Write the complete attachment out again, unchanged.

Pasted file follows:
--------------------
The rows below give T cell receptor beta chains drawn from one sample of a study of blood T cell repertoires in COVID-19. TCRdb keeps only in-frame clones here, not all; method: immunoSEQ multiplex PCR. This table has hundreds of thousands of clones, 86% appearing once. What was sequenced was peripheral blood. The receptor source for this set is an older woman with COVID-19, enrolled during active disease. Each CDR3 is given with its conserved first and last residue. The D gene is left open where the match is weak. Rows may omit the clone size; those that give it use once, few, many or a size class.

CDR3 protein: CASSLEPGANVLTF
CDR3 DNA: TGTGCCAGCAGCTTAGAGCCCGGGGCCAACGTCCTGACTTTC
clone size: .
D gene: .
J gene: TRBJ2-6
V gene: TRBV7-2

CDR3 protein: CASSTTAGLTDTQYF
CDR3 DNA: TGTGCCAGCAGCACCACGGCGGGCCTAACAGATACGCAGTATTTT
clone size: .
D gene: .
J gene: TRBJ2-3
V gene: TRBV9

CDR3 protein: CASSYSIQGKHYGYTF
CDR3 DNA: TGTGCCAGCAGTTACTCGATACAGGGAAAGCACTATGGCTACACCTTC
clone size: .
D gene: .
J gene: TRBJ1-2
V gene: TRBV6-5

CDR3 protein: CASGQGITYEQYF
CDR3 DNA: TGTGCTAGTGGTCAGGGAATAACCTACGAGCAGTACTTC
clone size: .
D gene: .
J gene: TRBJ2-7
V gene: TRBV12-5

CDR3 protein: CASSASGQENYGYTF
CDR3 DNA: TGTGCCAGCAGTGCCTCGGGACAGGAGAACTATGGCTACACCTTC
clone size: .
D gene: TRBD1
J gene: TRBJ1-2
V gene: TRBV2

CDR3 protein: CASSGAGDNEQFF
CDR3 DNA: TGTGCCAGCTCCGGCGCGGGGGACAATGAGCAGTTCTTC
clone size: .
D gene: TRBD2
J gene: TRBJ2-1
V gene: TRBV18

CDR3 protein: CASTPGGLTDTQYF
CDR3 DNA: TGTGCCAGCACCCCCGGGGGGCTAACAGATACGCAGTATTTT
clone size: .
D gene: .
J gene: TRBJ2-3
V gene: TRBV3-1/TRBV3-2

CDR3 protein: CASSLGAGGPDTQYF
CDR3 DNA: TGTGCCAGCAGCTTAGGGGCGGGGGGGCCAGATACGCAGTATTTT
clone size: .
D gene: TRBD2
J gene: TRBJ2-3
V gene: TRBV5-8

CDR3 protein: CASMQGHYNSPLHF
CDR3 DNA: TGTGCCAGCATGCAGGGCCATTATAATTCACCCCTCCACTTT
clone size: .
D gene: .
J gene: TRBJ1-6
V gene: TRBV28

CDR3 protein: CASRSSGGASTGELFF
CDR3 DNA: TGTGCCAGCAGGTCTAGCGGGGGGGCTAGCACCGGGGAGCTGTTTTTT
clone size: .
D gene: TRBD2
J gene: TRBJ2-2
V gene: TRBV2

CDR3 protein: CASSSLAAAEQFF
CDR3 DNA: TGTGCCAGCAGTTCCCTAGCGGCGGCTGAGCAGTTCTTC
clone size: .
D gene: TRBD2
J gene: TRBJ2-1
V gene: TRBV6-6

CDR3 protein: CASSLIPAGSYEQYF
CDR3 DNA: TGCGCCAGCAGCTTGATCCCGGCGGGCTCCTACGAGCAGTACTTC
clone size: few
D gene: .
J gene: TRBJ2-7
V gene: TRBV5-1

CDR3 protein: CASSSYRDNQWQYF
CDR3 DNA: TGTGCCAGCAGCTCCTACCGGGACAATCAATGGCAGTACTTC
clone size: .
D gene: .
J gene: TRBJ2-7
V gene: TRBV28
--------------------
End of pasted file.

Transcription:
The rows below give T cell receptor beta chains drawn from one sample of a study of blood T cell repertoires in COVID-19. TCRdb keeps only in-frame clones here, not all; method: immunoSEQ multiplex PCR. This table has hundreds of thousands of clones, 86% appearing once. What was sequenced was peripheral blood. The receptor source for this set is an older woman with COVID-19, enrolled during active disease. Each CDR3 is given with its conserved first and last residue. The D gene is left open where the match is weak. Rows may omit the clone size; those that give it use once, few, many or a size class.

CDR3 protein: CASSLEPGANVLTF
CDR3 DNA: TGTGCCAGCAGCTTAGAGCCCGGGGCCAACGTCCTGACTTTC
clone size: .
D gene: .
J gene: TRBJ2-6
V gene: TRBV7-2

CDR3 protein: CASSTTAGLTDTQYF
CDR3 DNA: TGTGCCAGCAGCACCACGGCGGGCCTAACAGATACGCAGTATTTT
clone size: .
D gene: .
J gene: TRBJ2-3
V gene: TRBV9

CDR3 protein: CASSYSIQGKHYGYTF
CDR3 DNA: TGTGCCAGCAGTTACTCGATACAGGGAAAGCACTATGGCTACACCTTC
clone size: .
D gene: .
J gene: TRBJ1-2
V gene: TRBV6-5

CDR3 protein: CASGQGITYEQYF
CDR3 DNA: TGTGCTAGTGGTCAGGGAATAACCTACGAGCAGTACTTC
clone size: .
D gene: .
J gene: TRBJ2-7
V gene: TRBV12-5

CDR3 protein: CASSASGQENYGYTF
CDR3 DNA: TGTGCCAGCAGTGCCTCGGGACAGGAGAACTATGGCTACACCTTC
clone size: .
D gene: TRBD1
J gene: TRBJ1-2
V gene: TRBV2

CDR3 protein: CASSGAGDNEQFF
CDR3 DNA: TGTGCCAGCTCCGGCGCGGGGGACAATGAGCAGTTCTTC
clone size: .
D gene: TRBD2
J gene: TRBJ2-1
V gene: TRBV18

CDR3 protein: CASTPGGLTDTQYF
CDR3 DNA: TGTGCCAGCACCCCCGGGGGGCTAACAGATACGCAGTATTTT
clone size: .
D gene: .
J gene: TRBJ2-3
V gene: TRBV3-1/TRBV3-2

CDR3 protein: CASSLGAGGPDTQYF
CDR3 DNA: TGTGCCAGCAGCTTAGGGGCGGGGGGGCCAGATACGCAGTATTTT
clone size: .
D gene: TRBD2
J gene: TRBJ2-3
V gene: TRBV5-8

CDR3 protein: CASMQGHYNSPLHF
CDR3 DNA: TGTGCCAGCATGCAGGGCCATTATAATTCACCCCTCCACTTT
clone size: .
D gene: .
J gene: TRBJ1-6
V gene: TRBV28

CDR3 protein: CASRSSGGASTGELFF
CDR3 DNA: TGTGCCAGCAGGTCTAGCGGGGGGGCTAGCACCGGGGAGCTGTTTTTT
clone size: .
D gene: TRBD2
J gene: TRBJ2-2
V gene: TRBV2

CDR3 protein: CASSSLAAAEQFF
CDR3 DNA: TGTGCCAGCAGTTCCCTAGCGGCGGCTGAGCAGTTCTTC
clone size: .
D gene: TRBD2
J gene: TRBJ2-1
V gene: TRBV6-6

CDR3 protein: CASSLIPAGSYEQYF
CDR3 DNA: TGCGCCAGCAGCTTGATCCCGGCGGGCTCCTACGAGCAGTACTTC
clone size: few
D gene: .
J gene: TRBJ2-7
V gene: TRBV5-1

CDR3 protein: CASSSYRDNQWQYF
CDR3 DNA: TGTGCCAGCAGCTCCTACCGGGACAATCAATGGCAGTACTTC
clone size: .
D gene: .
J gene: TRBJ2-7
V gene: TRBV28